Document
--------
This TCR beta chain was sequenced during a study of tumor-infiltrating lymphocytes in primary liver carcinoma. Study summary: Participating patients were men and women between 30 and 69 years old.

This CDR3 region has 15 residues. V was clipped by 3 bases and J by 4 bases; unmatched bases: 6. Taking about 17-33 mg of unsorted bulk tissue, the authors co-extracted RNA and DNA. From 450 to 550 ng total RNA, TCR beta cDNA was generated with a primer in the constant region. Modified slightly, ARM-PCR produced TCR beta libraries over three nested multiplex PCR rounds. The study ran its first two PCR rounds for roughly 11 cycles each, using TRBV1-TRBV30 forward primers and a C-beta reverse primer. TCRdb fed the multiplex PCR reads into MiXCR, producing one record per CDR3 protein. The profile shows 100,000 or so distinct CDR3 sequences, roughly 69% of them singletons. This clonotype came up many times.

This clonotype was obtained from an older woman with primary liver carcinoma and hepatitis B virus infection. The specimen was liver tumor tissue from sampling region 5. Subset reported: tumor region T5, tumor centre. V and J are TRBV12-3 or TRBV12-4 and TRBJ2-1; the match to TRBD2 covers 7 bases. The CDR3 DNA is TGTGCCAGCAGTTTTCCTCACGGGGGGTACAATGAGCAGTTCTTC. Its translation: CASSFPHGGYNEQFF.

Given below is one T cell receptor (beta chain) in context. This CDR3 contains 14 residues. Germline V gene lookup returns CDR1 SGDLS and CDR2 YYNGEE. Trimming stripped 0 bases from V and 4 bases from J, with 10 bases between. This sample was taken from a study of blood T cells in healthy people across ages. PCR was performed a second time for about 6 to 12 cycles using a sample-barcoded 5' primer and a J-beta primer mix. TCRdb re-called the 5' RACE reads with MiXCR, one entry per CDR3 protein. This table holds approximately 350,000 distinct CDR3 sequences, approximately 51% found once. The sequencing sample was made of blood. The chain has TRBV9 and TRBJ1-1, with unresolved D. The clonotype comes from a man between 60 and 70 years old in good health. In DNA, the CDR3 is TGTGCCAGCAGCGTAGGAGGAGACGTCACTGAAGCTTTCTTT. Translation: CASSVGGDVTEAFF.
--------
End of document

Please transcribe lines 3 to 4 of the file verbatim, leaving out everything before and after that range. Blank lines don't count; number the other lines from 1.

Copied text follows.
This clonotype was obtained from an older woman with primary liver carcinoma and hepatitis B virus infection. The specimen was liver tumor tissue from sampling region 5. Subset reported: tumor region T5, tumor centre. V and J are TRBV12-3 or TRBV12-4 and TRBJ2-1; the match to TRBD2 covers 7 bases. The CDR3 DNA is TGTGCCAGCAGTTTTCCTCACGGGGGGTACAATGAGCAGTTCTTC. Its translation: CASSFPHGGYNEQFF.

Given below is one T cell receptor (beta chain) in context. This CDR3 contains 14 residues. Germline V gene lookup returns CDR1 SGDLS and CDR2 YYNGEE. Trimming stripped 0 bases from V and 4 bases from J, with 10 bases between. This sample was taken from a study of blood T cells in healthy people across ages. PCR was performed a second time for about 6 to 12 cycles using a sample-barcoded 5' primer and a J-beta primer mix. TCRdb re-called the 5' RACE reads with MiXCR, one entry per CDR3 protein. This table holds approximately 350,000 distinct CDR3 sequences, approximately 51% found once. The sequencing sample was made of blood. The chain has TRBV9 and TRBJ1-1, with unresolved D. The clonotype comes from a man between 60 and 70 years old in good health. In DNA, the CDR3 is TGTGCCAGCAGCGTAGGAGGAGACGTCACTGAAGCTTTCTTT. Translation: CASSVGGDVTEAFF.